- Our class visited the museum on the last day of a(n) --------- exhibit of ancient
- Some of the vases were more than 2,000 years old. Because they were so old
and ---------, we weren’t allowed to touch them.
- Security guards kept visitors a few feet from the display cases, so there was
no chance that someone could --------- into them.
- The guide told us that the pictures painted on some of the vases were not of
real people but characters from legends and ---------.
- One picture showed a(n) --------- warrior fighting off a band of attackers.
A Famous Declaration
- In refusing to accept English rule, the writers of the Declaration of
Independence --------- the claim that Parliament had sovereignty, or lawful
power, over the American colonies.
- Those who supported the cause of American independence quickly printed
and --------- copies of the Declaration throughout the thirteen colonies.
- The original ---------, one of America’s historic treasures, is now on view at
the National Archives building in Washington, D.C.
On the Soccer Field
- Two days of --------- rain had turned the soccer field into a sea of mud and
threatened to spoil the opening game of the season.
- Before the game began, a --------- broke out in the stands when a few hometeam fans came to blows with those rooting for the visiting team.
- The referee threatened to --------- the game and send all of the fans home if
order was not restored.
- Only when a handful of popular --------- from both teams asked the fans to
behave themselves did they finally settle down and let the game get under
Choose the word or expression that best completes the sentence or
answers the question. Pay special attention to the word in bold.
1. A person might emerge from a scuffle
a. with spaghetti and meatballs.
b. with scrapes and bruises
c. with dollars and cents
d. with hugs and kisses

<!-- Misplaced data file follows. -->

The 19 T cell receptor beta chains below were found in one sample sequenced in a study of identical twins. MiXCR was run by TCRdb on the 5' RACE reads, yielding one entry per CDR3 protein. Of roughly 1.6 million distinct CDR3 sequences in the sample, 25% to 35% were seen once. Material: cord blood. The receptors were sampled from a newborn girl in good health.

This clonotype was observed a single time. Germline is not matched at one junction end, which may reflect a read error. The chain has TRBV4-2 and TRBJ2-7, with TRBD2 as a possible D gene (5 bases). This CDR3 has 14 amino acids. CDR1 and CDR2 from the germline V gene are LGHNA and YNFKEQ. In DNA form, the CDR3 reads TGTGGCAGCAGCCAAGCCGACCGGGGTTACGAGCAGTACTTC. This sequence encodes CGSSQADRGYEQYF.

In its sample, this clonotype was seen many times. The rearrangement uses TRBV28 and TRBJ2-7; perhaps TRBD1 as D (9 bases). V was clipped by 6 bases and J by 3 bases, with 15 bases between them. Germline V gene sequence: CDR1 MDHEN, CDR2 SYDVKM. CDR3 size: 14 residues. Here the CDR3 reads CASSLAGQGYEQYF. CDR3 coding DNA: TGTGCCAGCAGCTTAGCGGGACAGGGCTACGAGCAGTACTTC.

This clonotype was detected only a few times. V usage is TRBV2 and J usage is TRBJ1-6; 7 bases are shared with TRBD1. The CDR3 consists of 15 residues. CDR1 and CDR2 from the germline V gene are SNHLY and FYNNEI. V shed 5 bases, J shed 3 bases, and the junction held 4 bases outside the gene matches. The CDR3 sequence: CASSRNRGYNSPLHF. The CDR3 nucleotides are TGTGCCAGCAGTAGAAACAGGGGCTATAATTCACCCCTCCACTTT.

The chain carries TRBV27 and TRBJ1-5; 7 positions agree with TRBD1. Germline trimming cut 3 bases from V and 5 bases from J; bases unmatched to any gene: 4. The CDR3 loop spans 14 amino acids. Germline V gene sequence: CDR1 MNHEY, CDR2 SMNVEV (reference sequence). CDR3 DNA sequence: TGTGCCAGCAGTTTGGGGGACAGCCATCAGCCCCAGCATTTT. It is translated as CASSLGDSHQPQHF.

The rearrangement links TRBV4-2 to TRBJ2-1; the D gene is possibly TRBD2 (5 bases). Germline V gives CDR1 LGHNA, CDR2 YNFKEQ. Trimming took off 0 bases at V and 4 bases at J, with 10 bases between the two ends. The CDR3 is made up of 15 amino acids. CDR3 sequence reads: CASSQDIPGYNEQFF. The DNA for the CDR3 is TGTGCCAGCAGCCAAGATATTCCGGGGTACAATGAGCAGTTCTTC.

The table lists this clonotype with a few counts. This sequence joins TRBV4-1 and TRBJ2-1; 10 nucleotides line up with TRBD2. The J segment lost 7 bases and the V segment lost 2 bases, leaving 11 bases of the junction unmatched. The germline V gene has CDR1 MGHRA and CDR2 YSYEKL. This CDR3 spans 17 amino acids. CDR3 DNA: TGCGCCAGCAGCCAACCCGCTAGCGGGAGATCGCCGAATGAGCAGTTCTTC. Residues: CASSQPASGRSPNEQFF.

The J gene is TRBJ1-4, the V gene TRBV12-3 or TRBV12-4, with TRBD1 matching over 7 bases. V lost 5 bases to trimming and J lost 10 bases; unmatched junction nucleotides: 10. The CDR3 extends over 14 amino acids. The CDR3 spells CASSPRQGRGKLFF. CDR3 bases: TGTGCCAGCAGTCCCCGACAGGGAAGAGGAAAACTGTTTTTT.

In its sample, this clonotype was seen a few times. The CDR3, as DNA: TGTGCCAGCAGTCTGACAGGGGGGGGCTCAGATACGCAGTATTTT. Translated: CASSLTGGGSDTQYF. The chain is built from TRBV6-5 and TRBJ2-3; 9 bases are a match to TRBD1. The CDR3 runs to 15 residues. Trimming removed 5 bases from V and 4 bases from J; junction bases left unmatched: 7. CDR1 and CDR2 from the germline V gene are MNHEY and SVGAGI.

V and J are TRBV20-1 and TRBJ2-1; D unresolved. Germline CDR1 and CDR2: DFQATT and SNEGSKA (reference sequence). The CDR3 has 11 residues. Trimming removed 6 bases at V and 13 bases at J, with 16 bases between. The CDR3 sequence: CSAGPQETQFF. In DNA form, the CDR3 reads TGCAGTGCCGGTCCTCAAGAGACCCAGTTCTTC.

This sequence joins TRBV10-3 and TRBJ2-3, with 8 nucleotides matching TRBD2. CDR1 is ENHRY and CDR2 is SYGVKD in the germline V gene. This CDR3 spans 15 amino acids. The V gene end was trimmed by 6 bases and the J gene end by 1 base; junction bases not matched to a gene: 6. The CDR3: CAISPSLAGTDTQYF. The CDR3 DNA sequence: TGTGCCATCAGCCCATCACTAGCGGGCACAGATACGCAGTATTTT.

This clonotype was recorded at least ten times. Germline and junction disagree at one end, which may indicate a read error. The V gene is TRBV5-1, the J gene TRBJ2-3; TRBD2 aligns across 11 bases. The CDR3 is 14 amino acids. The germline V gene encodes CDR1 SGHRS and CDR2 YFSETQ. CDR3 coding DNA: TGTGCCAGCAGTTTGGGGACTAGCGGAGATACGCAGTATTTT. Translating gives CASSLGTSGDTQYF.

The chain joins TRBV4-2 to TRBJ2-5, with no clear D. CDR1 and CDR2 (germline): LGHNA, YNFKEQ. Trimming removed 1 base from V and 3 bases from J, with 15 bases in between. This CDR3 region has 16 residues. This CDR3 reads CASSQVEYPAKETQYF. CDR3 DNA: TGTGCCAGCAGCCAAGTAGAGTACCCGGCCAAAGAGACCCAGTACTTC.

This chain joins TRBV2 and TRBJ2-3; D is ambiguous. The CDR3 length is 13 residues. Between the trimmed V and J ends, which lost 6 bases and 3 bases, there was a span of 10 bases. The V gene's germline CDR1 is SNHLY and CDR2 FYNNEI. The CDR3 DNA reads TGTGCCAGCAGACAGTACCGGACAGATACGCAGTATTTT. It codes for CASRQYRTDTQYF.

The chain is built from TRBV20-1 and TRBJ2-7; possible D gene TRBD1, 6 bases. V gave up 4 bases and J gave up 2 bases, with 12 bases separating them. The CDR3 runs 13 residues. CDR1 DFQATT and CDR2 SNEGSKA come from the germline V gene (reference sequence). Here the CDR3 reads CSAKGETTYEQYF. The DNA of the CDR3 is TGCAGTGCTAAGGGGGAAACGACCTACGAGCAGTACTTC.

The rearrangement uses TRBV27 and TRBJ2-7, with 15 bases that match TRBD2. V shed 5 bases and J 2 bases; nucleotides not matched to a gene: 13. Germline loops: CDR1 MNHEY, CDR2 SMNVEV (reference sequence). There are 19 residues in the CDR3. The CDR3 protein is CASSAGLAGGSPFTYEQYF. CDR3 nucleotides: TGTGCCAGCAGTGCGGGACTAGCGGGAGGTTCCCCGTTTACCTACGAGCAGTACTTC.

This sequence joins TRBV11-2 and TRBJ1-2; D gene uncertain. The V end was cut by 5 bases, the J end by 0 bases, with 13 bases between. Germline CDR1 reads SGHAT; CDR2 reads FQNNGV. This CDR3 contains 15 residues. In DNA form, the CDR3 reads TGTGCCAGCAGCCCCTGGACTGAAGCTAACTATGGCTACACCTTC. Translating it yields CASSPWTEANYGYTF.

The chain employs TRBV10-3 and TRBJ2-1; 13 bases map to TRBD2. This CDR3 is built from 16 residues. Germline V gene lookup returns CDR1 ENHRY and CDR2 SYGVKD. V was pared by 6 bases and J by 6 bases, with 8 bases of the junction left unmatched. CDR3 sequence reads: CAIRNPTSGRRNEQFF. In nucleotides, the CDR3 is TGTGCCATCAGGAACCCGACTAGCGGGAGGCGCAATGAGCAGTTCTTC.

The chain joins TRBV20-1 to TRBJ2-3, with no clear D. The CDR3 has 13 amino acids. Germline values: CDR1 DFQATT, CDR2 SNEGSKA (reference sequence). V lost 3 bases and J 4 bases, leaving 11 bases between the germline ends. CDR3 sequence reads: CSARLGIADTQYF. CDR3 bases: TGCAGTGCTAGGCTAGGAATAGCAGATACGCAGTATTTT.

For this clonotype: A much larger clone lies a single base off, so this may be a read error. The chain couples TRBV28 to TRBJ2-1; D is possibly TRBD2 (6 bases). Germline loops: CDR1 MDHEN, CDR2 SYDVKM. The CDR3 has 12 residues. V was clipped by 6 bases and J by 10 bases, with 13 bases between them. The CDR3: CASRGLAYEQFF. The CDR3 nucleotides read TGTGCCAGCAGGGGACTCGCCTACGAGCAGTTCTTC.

2. Someone who has blundered would
a. feel embarrassed.
b. be confident
c. feel proud
d. be rewarded.
3. A solitary tree would probably
a. have needles
b. be chopped down.
c. change color in the fall.
d. stand alone.
4. A continuous loud noise might
a. be hard to hear.
b. stop and start
c. be soothing
d. be annoying
5. Which of the following is a document?
a. an old friend
b. a telephone call
c. a marriage license
d. a good meal
6. If I cancel my piano lesson,
a. I don’t go
b. I play very well
b. I repair the piano
c. I arrive late
7. A temporary problem is one that
a. lasts a long time
b. goes away
c. no one can solve
d. anyone can solve
8. In a veteran’s closet you might find
a. a skateboard
b. a party dress
c. a box of marbles d. an old uniform
9. When a teacher distributes a test
a. he or she grades it
b. he or she loses it
c. he or she passes it out
d. he or she collects it.
10. Which of the following is usually fragile?
a. a hammer
b. a pair of scissors c. a light bulb
11.Someone who has been rejected
a. might feel hurt
b. might feel happy
c. might get lost
d. might get a cold
12.Which is a creature of myth?
a. a rabbit
b. a giraffe
c. a duck
d. a padlock
d. a dragon
WORD STUDY: Multiple-Meaning Words
Look at the table to find other examples of multiple-meaning words.
(n) an item of clothing worn when it is cold
(v) to cover a surface with something
(n) a safety routine
(n) a tool used to make holes in hard surfaces
(n) an outfit worn by members of a group
(a) hardly any or no difference
(n) a person who has served in the armed forces
(n) a person who has a lot of experience
PRACTICE: Choose the word from the table above that best completes
each sentence. Then write the number of the meaning.
Be sure to put on your --------- before you go out in the snow.
Our classroom is kept at a --------- temperature.
Our school has a fire --------- at least once a month.
The cook will --------- the pan with oil so the onions don’t stick.
APPLY: Complete each sentence so that it makes sense. Use the
multiple-meaning words from the table above. You may have to change
the word’s ending.
To hang the picture, we --------The floor will look shiny and new if I --------To show that we are members of the glee club, we --------After teaching for twenty-four years, the teacher --------Think of the multiple meanings for each word below. Then make